On Going DAWless
Dawlessness (a word I have just coined) seems to be something that people are quite passionate about at the moment, both for and against. There are popular synth YouTube channels devoted to it (see Dawless Jammin’ with Jade Wii) and some people wear their DAWlessness as a badge of pride (see Look Mum No Computer). In case anyone is not familiar with the whole DAWless thing, it’s just what it sounds like—making electronic music without the use of a DAW (Digital Audio Workstation). This usually means a number of sequencers playing synths and drum machines, all synced over MIDI, perhaps supplemented with some live keys and/or vocals. The real puritans then record the whole thing to cassette. Don’t ask how they upload it to YouTube…
Advocates of this way of working offer a number of reasons for rejecting what is the most powerful music tool available today. They say the computer is a distraction – that you shouldn’t make music on a machine that also gives you access to Facebook, Instagram, streaming news, cat videos, etc. They talk about the sense of immediacy and feeling like you are playing an instrument rather than doing your tax returns. Some people cite the benefits of imposed creative limitations.
On the other side there has been a certain amount of mockery and meme-ing that asserts that DAWless jams are tuneless, formless, one-groove affairs with no journey. Why on earth would anyone willingly give up the boundless possibilities that a modern, fully-fledged DAW offers, they ask? Investing a lot of money to set creative limitations seems a little perverse, does it not?
I’m not here to argue one way or the other. Both approaches are perfectly valid. The explosion of external, mostly analog hardware over the last 10-15 years has made a DAWless approach accessible—and not just for the preserve of synth collectors with vast studios of vintage gear. Thanks to Roland, Korg, Akai, Arturia and others, you can now buy a mixer, drum machine, synth, and standalone external sequencer—a complete DAWless jamming setup in other words—for well under $1,000. Meanwhile, computing power has continued to grow and DAWs have become even more sophisticated, with ever-more powerful and creative VST instruments available. In reality, the vast majority of electronic music producers use some hardware alongside a DAW, and there is absolutely no need to choose.
Still, I think it is interesting how in some ways we have come full circle with electronic music production. After all, most of the greatest early electronic dance music tunes were made in a similar “dawless” way. Before PCs had the muscle to host virtual instruments and record multiple audio streams, their role—if they were used at all—was as a sequencer. A series of machines, synced over MIDI or DIN-sync, effects on the mixer send/return, a multi-track tape recorder or ADAT. Whole tracks would be built up by playing the mixer faders and mutes. Of course, the DAW itself is merely a digital simulacrum of this whole setup—instruments, a powerful sequencer, a mixer and a multitrack recorder, all in a single software package.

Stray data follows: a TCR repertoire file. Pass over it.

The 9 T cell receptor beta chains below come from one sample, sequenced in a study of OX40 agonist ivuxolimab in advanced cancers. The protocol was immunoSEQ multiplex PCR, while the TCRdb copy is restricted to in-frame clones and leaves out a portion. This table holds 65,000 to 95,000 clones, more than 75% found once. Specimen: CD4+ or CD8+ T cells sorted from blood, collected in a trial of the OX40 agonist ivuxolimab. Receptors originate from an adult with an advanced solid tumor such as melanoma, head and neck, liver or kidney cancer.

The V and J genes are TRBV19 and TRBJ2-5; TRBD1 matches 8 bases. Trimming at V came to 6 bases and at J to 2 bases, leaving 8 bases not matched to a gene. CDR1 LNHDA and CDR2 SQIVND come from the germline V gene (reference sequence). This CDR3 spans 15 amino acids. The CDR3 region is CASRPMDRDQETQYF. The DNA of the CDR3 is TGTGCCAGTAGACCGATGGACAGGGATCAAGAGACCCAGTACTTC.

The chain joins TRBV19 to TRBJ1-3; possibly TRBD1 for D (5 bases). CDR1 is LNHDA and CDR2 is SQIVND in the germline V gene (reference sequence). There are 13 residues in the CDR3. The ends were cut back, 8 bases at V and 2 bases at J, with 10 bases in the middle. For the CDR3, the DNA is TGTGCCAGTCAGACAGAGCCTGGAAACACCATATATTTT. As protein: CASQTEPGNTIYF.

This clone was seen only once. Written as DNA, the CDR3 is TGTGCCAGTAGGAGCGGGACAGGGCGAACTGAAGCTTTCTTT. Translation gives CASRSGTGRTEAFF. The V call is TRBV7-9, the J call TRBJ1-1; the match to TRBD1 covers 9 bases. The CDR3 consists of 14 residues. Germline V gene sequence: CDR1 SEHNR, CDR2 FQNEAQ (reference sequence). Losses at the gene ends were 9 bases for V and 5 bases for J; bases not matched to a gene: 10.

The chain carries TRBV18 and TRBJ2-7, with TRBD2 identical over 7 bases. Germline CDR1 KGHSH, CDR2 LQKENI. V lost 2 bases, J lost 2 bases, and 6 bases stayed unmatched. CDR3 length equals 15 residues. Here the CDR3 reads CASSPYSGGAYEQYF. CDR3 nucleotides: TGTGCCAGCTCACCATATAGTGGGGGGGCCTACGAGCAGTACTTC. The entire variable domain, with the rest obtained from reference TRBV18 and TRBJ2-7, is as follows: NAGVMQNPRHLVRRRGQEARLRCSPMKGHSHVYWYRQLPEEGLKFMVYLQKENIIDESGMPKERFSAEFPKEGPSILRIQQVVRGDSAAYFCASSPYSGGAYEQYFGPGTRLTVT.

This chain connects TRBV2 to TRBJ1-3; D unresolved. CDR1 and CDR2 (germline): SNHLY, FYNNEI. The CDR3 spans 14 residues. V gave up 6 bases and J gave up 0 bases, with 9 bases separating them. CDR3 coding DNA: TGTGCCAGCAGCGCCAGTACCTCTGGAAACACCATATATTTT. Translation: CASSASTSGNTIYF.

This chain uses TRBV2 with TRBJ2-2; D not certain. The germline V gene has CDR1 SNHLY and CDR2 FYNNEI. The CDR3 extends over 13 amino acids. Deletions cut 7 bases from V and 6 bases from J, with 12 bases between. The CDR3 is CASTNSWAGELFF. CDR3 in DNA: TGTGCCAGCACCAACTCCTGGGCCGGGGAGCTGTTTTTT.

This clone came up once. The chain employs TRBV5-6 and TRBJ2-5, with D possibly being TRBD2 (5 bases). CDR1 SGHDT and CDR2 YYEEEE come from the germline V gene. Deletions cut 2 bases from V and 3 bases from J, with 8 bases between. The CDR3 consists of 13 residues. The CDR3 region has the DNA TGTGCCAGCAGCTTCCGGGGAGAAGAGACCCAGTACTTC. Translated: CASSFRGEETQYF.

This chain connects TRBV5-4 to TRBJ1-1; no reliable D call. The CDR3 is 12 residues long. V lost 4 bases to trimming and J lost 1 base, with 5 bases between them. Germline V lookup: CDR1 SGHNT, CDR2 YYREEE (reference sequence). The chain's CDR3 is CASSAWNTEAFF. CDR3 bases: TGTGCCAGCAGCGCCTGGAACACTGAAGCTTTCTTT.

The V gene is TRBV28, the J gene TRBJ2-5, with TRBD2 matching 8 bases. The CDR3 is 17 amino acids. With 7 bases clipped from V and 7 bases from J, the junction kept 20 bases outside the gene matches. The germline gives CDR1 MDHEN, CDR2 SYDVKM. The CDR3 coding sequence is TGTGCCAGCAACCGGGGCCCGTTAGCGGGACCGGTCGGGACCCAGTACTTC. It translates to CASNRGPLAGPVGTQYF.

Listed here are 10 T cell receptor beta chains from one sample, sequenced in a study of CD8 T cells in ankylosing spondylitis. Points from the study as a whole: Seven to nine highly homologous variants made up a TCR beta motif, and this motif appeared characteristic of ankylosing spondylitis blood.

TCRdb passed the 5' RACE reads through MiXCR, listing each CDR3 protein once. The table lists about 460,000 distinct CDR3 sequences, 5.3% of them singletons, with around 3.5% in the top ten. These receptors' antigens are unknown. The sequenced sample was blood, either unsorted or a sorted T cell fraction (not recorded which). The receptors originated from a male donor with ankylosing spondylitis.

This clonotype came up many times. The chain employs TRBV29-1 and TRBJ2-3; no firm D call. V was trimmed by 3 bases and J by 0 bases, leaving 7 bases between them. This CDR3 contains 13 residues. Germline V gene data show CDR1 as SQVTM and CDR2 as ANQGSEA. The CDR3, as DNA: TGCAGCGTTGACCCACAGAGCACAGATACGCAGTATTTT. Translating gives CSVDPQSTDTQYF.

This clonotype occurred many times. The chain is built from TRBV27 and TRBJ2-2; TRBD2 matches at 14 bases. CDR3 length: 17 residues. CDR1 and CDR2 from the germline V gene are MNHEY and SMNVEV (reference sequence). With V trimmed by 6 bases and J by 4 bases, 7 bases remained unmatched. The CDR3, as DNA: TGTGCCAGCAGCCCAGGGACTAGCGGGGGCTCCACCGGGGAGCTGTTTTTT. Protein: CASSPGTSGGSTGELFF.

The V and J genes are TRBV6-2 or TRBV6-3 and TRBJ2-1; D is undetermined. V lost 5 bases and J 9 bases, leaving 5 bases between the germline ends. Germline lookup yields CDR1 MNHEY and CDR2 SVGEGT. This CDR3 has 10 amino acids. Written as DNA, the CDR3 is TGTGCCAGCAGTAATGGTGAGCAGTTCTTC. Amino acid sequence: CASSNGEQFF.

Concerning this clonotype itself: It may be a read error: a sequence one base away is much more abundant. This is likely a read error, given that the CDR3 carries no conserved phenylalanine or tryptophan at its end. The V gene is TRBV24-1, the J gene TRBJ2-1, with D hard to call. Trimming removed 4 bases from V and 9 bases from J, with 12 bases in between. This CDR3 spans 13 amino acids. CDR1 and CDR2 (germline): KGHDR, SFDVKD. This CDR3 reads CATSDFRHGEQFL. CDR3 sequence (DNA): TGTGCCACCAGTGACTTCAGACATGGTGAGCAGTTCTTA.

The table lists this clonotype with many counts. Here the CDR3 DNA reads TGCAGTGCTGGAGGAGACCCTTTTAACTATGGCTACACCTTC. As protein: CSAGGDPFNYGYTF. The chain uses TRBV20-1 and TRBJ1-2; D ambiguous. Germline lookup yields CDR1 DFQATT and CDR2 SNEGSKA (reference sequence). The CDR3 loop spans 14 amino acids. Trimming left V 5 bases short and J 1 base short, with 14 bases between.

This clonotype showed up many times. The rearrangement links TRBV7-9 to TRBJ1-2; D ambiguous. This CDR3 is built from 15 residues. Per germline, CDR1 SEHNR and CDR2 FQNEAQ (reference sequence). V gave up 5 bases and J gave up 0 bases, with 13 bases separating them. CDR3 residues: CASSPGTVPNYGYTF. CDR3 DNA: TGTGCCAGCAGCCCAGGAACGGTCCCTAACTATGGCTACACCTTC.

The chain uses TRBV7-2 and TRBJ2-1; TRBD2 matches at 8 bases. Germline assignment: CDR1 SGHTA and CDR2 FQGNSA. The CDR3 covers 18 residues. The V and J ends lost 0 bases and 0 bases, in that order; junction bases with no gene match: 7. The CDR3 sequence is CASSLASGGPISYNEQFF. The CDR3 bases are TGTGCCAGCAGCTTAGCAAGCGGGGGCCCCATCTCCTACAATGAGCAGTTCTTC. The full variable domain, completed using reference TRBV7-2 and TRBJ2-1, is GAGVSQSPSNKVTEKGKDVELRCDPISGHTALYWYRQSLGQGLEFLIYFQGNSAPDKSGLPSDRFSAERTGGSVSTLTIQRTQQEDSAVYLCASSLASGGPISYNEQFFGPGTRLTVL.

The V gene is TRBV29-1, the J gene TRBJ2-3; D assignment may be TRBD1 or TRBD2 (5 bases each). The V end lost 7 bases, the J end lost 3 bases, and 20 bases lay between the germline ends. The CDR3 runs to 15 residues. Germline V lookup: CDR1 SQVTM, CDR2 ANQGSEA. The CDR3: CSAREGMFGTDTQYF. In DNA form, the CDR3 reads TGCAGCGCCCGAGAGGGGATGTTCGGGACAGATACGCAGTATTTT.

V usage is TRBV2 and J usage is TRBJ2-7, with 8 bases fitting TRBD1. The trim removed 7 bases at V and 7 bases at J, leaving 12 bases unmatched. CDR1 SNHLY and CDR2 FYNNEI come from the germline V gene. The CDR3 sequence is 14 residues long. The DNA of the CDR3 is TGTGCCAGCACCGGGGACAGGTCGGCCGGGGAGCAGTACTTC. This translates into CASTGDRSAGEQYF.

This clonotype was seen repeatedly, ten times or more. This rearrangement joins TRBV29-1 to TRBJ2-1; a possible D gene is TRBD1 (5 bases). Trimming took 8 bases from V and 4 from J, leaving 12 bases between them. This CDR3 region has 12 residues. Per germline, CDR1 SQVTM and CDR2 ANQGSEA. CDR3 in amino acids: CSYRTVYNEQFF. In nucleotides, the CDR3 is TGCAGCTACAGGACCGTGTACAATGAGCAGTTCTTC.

And if you think about what a DAW really is—a Digital Audio Workstation—you can see that in fact, many so-called DAWless jams are not really DAWless at all. Because what is an MPC Live, or a Elektron Octatrak, or a Synthstrom Deluge if not a Digital Audio Workstation? These modern devices are MIDI sequencers, samplers, synths, mixers and, in the case of the Deluge, even recording devices. With such a richness of features it is not surprising that people are finding that they can make full tracks without using a computer. In a future post I will look at these devices and compare their potential for making full songs without using a DAW.
Finally, I would argue that one of the key drivers of the popularity of going DAWless is the perceived need to deliver visually engaging live performances. The often voiced suspicion that the laptop artist is probably just on Facebook seems to have been taken to heart by a whole generation of electronic musicians. As a result some people seem to feel a table full of devices is required for a fully authentic “live” experience.
The history of music is full of arguments over authenticity and musical integrity. There was a time when people expected a recorded song to be a faithful rendition of a band playing live. Nobody expects that now…we have become totally accustomed to the notion of the creative, artist producer—from Brian Eno onwards. In a way the DAWless movement is taking electronic music out of the producer world—where things are iterated, planned, adjusted, and finally released—into the musician world, where you just play. From asynchronous to synchronous music making. There is nothing wrong with this at all; most people are attracted to one approach than the other.
Do you always use keyboards and hate programming sequencers, or vice versa?
Do you think of yourself as a musician or a producer?
Is a DAWless setup appealing to you or would you rather watch a succulent grow?
SEE ALSO : “How do I get started with modular?”
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